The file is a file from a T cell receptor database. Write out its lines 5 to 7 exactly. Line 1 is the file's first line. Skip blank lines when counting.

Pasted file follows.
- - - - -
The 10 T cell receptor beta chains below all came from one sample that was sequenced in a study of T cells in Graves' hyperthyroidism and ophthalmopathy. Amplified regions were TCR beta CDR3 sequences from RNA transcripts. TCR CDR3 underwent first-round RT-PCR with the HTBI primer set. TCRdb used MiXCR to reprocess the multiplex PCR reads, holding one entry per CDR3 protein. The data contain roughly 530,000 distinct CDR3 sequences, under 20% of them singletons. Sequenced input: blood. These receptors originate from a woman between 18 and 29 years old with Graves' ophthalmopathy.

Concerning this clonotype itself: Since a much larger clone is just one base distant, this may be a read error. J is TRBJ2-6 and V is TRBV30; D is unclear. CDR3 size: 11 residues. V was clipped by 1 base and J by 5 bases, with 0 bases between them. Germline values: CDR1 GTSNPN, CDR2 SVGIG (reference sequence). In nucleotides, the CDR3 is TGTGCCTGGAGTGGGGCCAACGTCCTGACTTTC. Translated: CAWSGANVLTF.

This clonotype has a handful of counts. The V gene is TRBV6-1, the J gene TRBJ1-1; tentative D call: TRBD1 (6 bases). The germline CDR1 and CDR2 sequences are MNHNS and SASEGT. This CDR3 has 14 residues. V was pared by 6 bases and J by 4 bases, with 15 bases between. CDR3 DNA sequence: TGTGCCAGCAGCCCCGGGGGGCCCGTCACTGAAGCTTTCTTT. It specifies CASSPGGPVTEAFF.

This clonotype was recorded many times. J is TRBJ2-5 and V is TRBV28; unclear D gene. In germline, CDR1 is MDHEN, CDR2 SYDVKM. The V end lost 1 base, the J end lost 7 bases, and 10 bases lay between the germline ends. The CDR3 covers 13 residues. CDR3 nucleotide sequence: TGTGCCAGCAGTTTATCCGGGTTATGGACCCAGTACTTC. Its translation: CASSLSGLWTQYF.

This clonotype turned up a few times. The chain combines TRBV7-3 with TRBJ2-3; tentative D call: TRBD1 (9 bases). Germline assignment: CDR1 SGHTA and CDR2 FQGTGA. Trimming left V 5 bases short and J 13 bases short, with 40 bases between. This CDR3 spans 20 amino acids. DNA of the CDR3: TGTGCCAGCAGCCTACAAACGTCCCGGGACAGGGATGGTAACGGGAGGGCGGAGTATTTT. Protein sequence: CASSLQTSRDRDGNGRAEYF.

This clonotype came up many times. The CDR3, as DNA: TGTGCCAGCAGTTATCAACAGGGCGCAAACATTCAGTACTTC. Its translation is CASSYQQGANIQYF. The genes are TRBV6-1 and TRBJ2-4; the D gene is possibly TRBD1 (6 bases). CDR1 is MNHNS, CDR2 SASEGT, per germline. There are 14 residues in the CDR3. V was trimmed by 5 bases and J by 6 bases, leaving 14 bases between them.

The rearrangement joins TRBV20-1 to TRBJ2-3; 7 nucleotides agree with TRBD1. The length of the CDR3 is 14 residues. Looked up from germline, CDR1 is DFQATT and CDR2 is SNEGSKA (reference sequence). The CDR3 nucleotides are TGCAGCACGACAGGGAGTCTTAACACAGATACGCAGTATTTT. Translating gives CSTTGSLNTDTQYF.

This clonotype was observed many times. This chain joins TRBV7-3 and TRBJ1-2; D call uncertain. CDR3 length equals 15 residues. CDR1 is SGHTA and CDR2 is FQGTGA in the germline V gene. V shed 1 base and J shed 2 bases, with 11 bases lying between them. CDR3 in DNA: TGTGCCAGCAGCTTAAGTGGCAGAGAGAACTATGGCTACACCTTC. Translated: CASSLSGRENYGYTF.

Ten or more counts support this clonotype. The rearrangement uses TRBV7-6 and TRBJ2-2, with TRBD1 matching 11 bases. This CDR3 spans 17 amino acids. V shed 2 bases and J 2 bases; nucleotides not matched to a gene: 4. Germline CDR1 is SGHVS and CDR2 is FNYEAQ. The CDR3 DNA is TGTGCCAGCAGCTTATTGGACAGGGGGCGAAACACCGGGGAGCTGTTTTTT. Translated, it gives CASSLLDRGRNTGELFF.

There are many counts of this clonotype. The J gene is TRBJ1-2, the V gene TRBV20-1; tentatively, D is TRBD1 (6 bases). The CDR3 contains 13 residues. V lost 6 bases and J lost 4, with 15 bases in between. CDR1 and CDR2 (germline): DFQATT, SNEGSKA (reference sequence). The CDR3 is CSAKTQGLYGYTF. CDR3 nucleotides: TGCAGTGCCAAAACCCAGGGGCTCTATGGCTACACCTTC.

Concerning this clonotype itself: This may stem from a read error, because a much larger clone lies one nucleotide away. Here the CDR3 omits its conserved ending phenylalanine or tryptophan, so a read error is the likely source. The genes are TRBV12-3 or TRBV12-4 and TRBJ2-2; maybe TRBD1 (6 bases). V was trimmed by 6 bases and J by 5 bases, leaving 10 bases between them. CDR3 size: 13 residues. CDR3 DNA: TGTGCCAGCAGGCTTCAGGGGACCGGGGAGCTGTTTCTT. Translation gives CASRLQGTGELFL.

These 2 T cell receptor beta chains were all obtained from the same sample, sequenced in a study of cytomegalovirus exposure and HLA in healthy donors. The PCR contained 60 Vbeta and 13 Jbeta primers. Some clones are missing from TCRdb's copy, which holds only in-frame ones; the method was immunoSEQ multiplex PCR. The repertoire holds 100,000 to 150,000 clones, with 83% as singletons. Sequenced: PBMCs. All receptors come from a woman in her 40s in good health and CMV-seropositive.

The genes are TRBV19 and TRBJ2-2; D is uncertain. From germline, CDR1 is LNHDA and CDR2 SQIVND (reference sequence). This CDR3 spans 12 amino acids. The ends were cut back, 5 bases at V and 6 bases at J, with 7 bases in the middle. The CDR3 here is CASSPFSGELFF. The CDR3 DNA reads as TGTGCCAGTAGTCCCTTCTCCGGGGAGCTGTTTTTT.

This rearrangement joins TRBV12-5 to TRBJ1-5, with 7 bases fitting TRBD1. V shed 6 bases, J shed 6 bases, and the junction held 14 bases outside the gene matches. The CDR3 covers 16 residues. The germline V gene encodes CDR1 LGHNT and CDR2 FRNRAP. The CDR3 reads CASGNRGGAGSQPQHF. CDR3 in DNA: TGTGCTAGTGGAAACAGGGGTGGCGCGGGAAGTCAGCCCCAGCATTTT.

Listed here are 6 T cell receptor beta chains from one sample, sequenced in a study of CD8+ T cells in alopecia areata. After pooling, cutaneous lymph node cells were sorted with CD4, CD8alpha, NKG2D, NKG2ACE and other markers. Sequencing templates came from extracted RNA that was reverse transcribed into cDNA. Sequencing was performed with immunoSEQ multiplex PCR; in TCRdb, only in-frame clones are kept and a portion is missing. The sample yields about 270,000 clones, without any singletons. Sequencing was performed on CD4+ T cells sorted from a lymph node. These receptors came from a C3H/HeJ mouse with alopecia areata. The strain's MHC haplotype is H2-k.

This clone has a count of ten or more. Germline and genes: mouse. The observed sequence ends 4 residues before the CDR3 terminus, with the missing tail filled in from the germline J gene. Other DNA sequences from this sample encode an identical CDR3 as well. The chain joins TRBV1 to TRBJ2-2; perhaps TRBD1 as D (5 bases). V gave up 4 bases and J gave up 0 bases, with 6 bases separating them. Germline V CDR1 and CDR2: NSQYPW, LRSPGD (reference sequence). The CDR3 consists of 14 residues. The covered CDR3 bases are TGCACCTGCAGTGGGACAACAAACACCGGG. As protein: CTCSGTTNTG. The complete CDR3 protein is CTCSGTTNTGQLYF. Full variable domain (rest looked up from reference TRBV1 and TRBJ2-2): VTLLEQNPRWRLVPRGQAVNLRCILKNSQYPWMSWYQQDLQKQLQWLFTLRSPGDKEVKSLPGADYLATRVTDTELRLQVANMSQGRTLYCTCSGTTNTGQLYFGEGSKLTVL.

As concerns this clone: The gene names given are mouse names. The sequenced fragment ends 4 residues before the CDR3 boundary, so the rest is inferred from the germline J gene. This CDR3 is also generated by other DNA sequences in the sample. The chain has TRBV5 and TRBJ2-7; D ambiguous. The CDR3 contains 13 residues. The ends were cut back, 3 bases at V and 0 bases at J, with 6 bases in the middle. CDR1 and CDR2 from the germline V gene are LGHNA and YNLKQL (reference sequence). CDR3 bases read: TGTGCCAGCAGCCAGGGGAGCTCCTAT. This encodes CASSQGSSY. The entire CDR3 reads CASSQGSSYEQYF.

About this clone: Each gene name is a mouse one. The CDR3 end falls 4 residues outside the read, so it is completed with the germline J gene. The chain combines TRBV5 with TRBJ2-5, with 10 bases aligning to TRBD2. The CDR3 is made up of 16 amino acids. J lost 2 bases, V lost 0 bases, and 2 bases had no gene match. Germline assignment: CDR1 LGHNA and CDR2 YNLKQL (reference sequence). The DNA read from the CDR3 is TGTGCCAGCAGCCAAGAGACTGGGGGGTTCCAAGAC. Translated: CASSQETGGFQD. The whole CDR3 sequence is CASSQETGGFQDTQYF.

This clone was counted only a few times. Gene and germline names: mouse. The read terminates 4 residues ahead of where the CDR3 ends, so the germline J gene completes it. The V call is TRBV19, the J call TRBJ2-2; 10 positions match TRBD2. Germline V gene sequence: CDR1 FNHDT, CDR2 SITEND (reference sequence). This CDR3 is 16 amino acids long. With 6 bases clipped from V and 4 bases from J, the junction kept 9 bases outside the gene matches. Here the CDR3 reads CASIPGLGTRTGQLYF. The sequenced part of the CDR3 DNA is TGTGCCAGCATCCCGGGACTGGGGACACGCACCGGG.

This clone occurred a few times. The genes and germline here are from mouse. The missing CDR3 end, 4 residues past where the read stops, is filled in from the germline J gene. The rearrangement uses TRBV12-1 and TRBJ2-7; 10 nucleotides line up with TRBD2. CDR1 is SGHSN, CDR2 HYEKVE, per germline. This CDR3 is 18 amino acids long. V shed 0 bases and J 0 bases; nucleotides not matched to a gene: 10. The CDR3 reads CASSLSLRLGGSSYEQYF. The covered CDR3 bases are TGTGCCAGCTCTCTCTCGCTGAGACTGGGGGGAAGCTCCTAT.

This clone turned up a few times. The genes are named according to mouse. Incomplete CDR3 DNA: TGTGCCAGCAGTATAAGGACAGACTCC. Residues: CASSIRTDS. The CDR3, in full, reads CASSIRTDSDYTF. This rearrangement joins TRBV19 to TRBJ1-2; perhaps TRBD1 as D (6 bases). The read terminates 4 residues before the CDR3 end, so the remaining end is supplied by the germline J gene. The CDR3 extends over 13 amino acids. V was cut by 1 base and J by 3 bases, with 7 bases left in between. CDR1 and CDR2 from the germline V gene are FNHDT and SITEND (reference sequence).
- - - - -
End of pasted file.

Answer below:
This clonotype turned up a few times. The chain combines TRBV7-3 with TRBJ2-3; tentative D call: TRBD1 (9 bases). Germline assignment: CDR1 SGHTA and CDR2 FQGTGA. Trimming left V 5 bases short and J 13 bases short, with 40 bases between. This CDR3 spans 20 amino acids. DNA of the CDR3: TGTGCCAGCAGCCTACAAACGTCCCGGGACAGGGATGGTAACGGGAGGGCGGAGTATTTT. Protein sequence: CASSLQTSRDRDGNGRAEYF.

This clonotype came up many times. The CDR3, as DNA: TGTGCCAGCAGTTATCAACAGGGCGCAAACATTCAGTACTTC. Its translation is CASSYQQGANIQYF. The genes are TRBV6-1 and TRBJ2-4; the D gene is possibly TRBD1 (6 bases). CDR1 is MNHNS, CDR2 SASEGT, per germline. There are 14 residues in the CDR3. V was trimmed by 5 bases and J by 6 bases, leaving 14 bases between them.

The rearrangement joins TRBV20-1 to TRBJ2-3; 7 nucleotides agree with TRBD1. The length of the CDR3 is 14 residues. Looked up from germline, CDR1 is DFQATT and CDR2 is SNEGSKA (reference sequence). The CDR3 nucleotides are TGCAGCACGACAGGGAGTCTTAACACAGATACGCAGTATTTT. Translating gives CSTTGSLNTDTQYF.